“Popcorn Shooting” Defendant Has Self-Defense Immunity Hearing

My most recent contribution over at Legal Insurrection, this one on this week’s self-defense immunity hearing taking place in the Curtis Reeves prosecution.  Reeves is elderly retired police officer shot and killed 43-year-old Chad Oulsen in a movie theater after the two argued over Oulsen’s texting during previews, and the conflict escalated to physical violence.

Here’s a taste:

It was three years ago last month that retired police officer Curtis Reeves, then 71 years old, shot and killed 43-year-old Chad Oulsen in a Florida movie theater. The case became known as the “popcorn shooting” because the shooting allegedly happened over spilled popcorn.

Reeves has been charged with second degree murder and aggravated battery. He has pleaded not guilty to both charges and raised the legal defense of self-defense.

As usual, the media has been slathering the phrase “Stand-Your-Ground” all over this case, when in fact the case has nothing to do whatever with “Stand-Your-Ground” or any legal issues of retreat. What is relevant to this case, however, as it is to pretty much any self-defense case in Florida, is self-defense immunity.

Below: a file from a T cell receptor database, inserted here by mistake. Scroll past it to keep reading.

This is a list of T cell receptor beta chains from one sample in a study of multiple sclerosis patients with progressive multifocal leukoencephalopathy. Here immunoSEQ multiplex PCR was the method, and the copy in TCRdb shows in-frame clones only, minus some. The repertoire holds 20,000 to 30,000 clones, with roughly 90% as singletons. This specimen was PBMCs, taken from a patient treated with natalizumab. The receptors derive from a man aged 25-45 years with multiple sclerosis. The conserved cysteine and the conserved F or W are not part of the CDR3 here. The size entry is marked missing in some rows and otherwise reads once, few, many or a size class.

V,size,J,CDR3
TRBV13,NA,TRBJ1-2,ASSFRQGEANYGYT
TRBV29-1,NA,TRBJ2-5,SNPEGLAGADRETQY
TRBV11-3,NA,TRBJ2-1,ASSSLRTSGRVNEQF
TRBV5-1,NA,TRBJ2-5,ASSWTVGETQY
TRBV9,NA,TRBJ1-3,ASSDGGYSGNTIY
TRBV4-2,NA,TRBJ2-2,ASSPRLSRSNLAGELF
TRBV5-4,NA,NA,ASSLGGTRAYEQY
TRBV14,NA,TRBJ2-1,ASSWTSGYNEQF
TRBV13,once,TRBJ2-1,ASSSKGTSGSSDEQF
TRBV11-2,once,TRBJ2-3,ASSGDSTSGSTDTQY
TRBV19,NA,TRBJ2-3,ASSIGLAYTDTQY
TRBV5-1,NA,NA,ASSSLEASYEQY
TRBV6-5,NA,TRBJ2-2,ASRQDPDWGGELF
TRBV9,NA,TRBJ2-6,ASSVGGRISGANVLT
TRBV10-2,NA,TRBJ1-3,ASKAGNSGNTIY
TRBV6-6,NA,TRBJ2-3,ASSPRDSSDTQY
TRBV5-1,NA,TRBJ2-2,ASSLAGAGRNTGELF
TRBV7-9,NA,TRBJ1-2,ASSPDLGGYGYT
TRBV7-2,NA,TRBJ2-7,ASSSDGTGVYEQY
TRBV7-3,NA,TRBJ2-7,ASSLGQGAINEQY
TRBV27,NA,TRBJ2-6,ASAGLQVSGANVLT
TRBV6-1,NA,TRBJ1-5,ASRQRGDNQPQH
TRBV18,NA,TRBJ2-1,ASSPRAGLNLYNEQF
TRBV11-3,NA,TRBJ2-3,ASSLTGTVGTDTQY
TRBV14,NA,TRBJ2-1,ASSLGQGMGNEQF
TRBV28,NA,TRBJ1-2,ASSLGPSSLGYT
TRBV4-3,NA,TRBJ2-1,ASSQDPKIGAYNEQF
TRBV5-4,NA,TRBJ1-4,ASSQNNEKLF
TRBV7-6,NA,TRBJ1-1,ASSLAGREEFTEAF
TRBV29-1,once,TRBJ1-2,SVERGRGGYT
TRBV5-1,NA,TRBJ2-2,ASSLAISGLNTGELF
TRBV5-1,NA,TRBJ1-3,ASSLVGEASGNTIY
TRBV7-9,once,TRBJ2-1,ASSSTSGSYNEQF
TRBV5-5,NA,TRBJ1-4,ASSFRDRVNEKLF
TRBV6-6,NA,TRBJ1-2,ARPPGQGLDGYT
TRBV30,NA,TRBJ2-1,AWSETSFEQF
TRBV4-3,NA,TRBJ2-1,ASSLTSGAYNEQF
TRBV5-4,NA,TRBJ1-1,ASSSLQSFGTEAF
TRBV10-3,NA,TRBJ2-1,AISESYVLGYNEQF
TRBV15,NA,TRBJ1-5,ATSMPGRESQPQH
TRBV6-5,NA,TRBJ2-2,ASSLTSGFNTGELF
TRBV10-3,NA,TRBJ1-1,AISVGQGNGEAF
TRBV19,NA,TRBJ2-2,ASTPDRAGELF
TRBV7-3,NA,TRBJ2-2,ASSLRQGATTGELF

Yesterday was the first day of Reeves’ self-defense immunity hearing, taking place in a Pasco County courthouse, which we’ll get to in a moment.

Before we do so, however, it’s important to understand just what that hearing involves, and what it doesn’t involve, in order to avoid unnecessary confusion of the legal issues in play.

Click here to read the whole thing.

About the Author

Andrew Branca
Andrew F. Branca, Esq. is currently in his third decade of practicing law, and is an internationally-recognized expert on the law of self-defense of the United States. Andrew is a Guest Lecturer at the Federal Bureau of Investigation’s National Academy, a former Guest Instructor at the Sig Sauer Academy, an NRA Life-Benefactor Member, and an NRA Certified Instructor. He also teaches lawyers how to argue self-defense cases as a certified instructor with the Continuing Legal Education (CLE) system in numerous states around the country. Andrew is also a host on the Outdoor Channel’s TV show “The Best Defense” and contributor to the National Review Online. Andrew has been quoted as a SME (subject-matter expert) on use-of-force law by the Wall Street Journal, the Chicago Tribune, the Washington Post, and many other mainstream media, including nationally syndicated broadcast media. Recently, Andrew won the UC Berkeley Law School debate on “Stand-Your-Ground,” and spoke at the NRA Annual Meeting Law Symposium on self-defense law. He is also a founding member of USCCA’s Legal Advisory Board. In addition to being a lawyer, Andrew is also a competitive handgun shooter, an IDPA Charter/Life member (IDPA #13), and a Master-class competitor in multiple IDPA divisions.

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